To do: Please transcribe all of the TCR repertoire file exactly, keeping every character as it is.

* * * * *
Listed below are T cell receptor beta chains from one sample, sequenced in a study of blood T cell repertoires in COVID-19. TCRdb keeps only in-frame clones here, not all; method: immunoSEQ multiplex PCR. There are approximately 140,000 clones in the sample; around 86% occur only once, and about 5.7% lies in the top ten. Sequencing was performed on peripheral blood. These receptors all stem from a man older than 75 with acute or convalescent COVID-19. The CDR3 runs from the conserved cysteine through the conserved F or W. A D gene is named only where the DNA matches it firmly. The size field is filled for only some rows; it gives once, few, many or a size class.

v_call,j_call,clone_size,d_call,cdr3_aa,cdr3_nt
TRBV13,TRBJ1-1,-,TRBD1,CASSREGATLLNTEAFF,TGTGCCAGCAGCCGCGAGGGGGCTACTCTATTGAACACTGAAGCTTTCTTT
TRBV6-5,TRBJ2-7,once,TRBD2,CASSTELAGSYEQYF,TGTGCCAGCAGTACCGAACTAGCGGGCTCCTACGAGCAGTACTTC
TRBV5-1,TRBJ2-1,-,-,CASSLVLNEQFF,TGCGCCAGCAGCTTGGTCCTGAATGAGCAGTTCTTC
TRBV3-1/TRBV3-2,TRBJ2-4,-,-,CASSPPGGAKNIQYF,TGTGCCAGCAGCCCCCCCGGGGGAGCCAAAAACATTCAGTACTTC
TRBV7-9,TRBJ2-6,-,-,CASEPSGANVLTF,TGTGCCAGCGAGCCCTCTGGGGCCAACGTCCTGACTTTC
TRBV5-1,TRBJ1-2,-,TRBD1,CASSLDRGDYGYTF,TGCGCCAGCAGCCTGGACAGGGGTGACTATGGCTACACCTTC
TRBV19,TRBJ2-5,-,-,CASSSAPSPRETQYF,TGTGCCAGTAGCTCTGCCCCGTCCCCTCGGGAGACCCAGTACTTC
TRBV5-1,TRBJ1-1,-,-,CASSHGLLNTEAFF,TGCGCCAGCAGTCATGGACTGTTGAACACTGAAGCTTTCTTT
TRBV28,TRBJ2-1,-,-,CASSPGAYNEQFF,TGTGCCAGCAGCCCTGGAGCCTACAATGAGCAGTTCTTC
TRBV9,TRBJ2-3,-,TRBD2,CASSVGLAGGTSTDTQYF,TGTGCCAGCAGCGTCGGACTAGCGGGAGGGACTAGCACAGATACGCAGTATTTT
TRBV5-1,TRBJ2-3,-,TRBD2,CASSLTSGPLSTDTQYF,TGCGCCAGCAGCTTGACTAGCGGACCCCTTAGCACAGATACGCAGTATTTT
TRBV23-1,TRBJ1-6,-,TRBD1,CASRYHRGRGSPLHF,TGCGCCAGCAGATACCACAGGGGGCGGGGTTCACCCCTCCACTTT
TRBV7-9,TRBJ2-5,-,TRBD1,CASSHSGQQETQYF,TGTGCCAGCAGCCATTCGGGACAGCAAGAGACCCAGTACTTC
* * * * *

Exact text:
Listed below are T cell receptor beta chains from one sample, sequenced in a study of blood T cell repertoires in COVID-19. TCRdb keeps only in-frame clones here, not all; method: immunoSEQ multiplex PCR. There are approximately 140,000 clones in the sample; around 86% occur only once, and about 5.7% lies in the top ten. Sequencing was performed on peripheral blood. These receptors all stem from a man older than 75 with acute or convalescent COVID-19. The CDR3 runs from the conserved cysteine through the conserved F or W. A D gene is named only where the DNA matches it firmly. The size field is filled for only some rows; it gives once, few, many or a size class.

v_call,j_call,clone_size,d_call,cdr3_aa,cdr3_nt
TRBV13,TRBJ1-1,-,TRBD1,CASSREGATLLNTEAFF,TGTGCCAGCAGCCGCGAGGGGGCTACTCTATTGAACACTGAAGCTTTCTTT
TRBV6-5,TRBJ2-7,once,TRBD2,CASSTELAGSYEQYF,TGTGCCAGCAGTACCGAACTAGCGGGCTCCTACGAGCAGTACTTC
TRBV5-1,TRBJ2-1,-,-,CASSLVLNEQFF,TGCGCCAGCAGCTTGGTCCTGAATGAGCAGTTCTTC
TRBV3-1/TRBV3-2,TRBJ2-4,-,-,CASSPPGGAKNIQYF,TGTGCCAGCAGCCCCCCCGGGGGAGCCAAAAACATTCAGTACTTC
TRBV7-9,TRBJ2-6,-,-,CASEPSGANVLTF,TGTGCCAGCGAGCCCTCTGGGGCCAACGTCCTGACTTTC
TRBV5-1,TRBJ1-2,-,TRBD1,CASSLDRGDYGYTF,TGCGCCAGCAGCCTGGACAGGGGTGACTATGGCTACACCTTC
TRBV19,TRBJ2-5,-,-,CASSSAPSPRETQYF,TGTGCCAGTAGCTCTGCCCCGTCCCCTCGGGAGACCCAGTACTTC
TRBV5-1,TRBJ1-1,-,-,CASSHGLLNTEAFF,TGCGCCAGCAGTCATGGACTGTTGAACACTGAAGCTTTCTTT
TRBV28,TRBJ2-1,-,-,CASSPGAYNEQFF,TGTGCCAGCAGCCCTGGAGCCTACAATGAGCAGTTCTTC
TRBV9,TRBJ2-3,-,TRBD2,CASSVGLAGGTSTDTQYF,TGTGCCAGCAGCGTCGGACTAGCGGGAGGGACTAGCACAGATACGCAGTATTTT
TRBV5-1,TRBJ2-3,-,TRBD2,CASSLTSGPLSTDTQYF,TGCGCCAGCAGCTTGACTAGCGGACCCCTTAGCACAGATACGCAGTATTTT
TRBV23-1,TRBJ1-6,-,TRBD1,CASRYHRGRGSPLHF,TGCGCCAGCAGATACCACAGGGGGCGGGGTTCACCCCTCCACTTT
TRBV7-9,TRBJ2-5,-,TRBD1,CASSHSGQQETQYF,TGTGCCAGCAGCCATTCGGGACAGCAAGAGACCCAGTACTTC